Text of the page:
On The Hunt

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The mushrooms are out as foraging kicks into high gear at Leafhopper Farm! Though we are unable to find chanterelles on the farm property at this time, a stone’s throw away in nearby woodlands, the golden treasures of Fall abound. On a small “fisherman’s path” around a small pond, Bernard and I came upon some welcome wild edible mushrooms. Our local species of Chanterelles is C. formosus, a strain found in The Pacific Northwest, specifically 40-60 year old stands of Douglas fir and western hemlock. A lot of our tree farms around The Cascades fit these growing conditions perfectly, so you are likely to find chanterelles in the woods if you go looking at the right time of year. When?

Fall, when it cools down, after rains begin soaking in and you can squeeze water from moss. You can spot them from logging roads, but you’ll find more wandering in a serpentine pattern through the woods where things are mossy and/or deep in hemlock/fir needles. The picture above is a perfect example with a good flush of chanterelles along the forest floor. There’s also a slope, near water, and this flush ran towards the water on the lower part of the hill. We were walking in a 50-60 year old managed woodland on state land. It was a sunny day after a few days of rain and great morning mists that did not burn off till noon. This is the time to start mushroom hunting.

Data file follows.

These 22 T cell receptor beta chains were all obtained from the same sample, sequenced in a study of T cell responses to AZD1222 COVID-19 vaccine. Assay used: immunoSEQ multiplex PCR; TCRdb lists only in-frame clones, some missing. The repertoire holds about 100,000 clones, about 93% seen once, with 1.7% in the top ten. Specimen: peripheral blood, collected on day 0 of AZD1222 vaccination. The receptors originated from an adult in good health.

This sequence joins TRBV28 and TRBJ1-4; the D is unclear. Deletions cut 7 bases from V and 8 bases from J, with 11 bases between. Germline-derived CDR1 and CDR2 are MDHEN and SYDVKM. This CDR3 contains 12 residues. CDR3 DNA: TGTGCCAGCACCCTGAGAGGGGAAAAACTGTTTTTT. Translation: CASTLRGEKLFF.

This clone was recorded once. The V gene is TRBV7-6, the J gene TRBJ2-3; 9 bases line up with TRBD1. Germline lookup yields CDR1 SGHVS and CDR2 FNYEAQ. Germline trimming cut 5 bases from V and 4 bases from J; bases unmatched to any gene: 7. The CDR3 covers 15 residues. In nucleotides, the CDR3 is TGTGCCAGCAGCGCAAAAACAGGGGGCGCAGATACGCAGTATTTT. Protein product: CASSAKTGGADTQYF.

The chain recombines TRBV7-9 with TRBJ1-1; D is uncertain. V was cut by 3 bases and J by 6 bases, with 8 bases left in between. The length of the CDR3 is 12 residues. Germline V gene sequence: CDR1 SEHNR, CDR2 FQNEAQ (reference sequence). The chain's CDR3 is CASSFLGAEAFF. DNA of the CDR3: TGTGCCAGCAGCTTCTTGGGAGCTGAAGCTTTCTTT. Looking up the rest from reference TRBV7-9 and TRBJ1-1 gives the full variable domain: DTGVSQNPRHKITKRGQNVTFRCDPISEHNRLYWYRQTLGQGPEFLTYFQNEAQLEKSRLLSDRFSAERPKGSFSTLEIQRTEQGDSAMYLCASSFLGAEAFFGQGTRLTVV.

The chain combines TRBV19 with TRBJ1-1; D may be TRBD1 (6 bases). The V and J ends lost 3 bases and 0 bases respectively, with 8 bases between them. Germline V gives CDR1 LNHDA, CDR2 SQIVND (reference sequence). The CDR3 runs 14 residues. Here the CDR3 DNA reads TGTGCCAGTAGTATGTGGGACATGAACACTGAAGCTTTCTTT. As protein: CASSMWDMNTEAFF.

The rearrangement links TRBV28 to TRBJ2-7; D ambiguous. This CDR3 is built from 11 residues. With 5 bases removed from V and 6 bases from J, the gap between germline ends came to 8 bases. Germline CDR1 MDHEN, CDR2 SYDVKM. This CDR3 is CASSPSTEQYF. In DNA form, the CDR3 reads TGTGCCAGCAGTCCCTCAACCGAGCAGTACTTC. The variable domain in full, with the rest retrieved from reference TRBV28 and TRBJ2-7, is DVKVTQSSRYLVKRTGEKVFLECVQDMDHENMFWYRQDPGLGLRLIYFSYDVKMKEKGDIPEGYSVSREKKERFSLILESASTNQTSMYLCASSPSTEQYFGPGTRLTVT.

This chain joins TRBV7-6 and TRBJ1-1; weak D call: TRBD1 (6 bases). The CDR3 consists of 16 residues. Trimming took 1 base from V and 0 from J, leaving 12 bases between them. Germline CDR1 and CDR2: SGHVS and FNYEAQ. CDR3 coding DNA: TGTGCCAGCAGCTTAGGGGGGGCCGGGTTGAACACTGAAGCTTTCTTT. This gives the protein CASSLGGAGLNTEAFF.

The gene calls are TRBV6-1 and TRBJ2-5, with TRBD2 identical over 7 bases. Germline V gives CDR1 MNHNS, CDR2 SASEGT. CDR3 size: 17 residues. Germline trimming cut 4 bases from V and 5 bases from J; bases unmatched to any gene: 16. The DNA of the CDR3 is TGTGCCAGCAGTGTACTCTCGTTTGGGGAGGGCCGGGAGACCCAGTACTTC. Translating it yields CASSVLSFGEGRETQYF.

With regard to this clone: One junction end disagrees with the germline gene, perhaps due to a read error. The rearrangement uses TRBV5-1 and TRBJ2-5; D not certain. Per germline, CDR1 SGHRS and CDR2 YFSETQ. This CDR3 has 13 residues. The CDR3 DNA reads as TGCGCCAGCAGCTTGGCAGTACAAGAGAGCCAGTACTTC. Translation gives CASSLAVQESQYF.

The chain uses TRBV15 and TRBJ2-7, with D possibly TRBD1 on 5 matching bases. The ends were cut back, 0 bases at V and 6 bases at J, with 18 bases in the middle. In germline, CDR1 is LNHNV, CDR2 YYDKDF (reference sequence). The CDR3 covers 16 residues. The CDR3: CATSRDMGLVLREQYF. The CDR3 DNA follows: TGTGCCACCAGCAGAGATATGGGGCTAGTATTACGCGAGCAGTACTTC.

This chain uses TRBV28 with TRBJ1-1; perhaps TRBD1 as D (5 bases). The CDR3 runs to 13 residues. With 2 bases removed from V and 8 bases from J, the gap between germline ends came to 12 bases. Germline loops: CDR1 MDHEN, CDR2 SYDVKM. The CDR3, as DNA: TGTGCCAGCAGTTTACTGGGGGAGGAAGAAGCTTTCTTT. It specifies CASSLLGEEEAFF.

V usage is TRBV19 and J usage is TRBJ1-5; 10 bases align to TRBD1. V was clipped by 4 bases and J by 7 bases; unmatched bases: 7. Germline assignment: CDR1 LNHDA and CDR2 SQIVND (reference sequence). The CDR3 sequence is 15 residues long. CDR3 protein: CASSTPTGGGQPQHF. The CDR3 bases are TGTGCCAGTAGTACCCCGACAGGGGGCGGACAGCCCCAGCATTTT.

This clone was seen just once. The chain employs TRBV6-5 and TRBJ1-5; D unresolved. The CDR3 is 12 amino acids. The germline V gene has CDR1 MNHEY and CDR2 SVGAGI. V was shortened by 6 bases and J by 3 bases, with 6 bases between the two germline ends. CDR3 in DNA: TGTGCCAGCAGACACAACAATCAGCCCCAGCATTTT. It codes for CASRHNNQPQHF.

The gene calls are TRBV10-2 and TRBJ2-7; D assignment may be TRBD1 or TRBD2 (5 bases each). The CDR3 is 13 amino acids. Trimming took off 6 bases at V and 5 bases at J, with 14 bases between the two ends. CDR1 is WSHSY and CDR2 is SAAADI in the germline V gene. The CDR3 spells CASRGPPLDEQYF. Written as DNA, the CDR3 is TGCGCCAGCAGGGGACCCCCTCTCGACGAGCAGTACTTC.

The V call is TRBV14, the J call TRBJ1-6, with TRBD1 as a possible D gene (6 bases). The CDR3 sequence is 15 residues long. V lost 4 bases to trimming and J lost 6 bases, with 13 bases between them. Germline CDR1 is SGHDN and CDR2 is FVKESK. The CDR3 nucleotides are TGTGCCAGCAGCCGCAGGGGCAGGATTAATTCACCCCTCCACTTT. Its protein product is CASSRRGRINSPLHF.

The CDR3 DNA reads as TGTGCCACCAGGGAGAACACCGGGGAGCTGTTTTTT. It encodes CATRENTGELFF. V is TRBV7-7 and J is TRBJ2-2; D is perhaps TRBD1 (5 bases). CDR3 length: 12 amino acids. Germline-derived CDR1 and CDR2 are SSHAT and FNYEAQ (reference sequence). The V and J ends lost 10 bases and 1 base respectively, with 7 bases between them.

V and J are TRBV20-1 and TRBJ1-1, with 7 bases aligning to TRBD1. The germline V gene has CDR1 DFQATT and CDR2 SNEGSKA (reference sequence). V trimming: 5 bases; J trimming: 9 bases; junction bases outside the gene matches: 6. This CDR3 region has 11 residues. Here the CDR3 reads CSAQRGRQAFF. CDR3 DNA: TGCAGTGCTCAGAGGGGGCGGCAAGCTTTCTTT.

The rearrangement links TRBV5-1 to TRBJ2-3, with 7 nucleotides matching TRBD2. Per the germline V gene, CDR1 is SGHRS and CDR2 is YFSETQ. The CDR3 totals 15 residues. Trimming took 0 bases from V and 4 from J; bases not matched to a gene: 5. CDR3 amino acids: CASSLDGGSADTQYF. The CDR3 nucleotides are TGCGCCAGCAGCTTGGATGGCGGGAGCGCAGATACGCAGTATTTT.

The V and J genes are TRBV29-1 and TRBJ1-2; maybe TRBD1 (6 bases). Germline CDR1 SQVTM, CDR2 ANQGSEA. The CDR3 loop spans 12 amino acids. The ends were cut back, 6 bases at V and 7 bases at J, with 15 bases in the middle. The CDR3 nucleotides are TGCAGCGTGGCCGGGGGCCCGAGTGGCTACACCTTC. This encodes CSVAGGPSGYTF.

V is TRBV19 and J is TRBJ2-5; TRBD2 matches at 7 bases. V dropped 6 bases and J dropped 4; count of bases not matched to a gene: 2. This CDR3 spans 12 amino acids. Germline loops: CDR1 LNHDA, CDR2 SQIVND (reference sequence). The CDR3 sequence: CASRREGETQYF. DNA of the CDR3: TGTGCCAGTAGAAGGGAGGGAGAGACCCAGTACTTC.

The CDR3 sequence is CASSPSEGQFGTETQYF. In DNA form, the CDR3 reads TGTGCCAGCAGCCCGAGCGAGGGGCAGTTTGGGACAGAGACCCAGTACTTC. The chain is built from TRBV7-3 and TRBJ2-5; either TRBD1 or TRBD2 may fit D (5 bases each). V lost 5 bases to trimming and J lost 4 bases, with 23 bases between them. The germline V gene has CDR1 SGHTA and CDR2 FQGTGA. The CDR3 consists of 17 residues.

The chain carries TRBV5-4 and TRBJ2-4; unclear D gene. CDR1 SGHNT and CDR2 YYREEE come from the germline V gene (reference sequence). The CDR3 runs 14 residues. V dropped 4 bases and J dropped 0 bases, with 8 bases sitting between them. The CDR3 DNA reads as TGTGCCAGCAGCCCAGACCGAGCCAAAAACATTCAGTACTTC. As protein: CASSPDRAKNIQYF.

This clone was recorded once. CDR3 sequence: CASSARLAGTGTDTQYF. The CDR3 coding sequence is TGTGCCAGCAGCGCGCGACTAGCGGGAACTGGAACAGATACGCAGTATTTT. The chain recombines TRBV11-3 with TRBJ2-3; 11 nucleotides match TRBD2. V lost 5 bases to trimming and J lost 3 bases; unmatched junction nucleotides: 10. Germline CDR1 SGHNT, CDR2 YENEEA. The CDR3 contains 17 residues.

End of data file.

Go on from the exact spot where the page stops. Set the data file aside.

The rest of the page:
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Astraeus hygrometricus

While looking for chanterelles, we also found many other wonderful mushroom friends, taking time to note species verity and abundance as we foraged. There were jelly fungi, a lot of boletes, russulas, and some earth stars pictured above. In taking note of other species, we could hone our awareness as to other areas where these companion varieties were growing which might be a place chanterelles might also fruit later in the season. I have not found a lot of research on mushroom companion fungi, and would like to pay closer attention to fungi neighborhoods.

When we brought our harvest home, I took a moment to clean them (brushing off any needles or dirt still attached, then pulled them apart gently into strips for the dehydrator. They are in the machine now being preserved for our enjoyment in the coming cold months. Chanterelles are great fresh or dried in soups, as additions to any stir-fry, paired with any savory dish you please, but most enjoyed by me with wild venison and some lightly steamed kale from the garden. Good luck hunting this season, and don’t hesitate to buy wild harvested chanterelles from your local grocer- make sure they were locally harvested. Enjoy your fungi feast!

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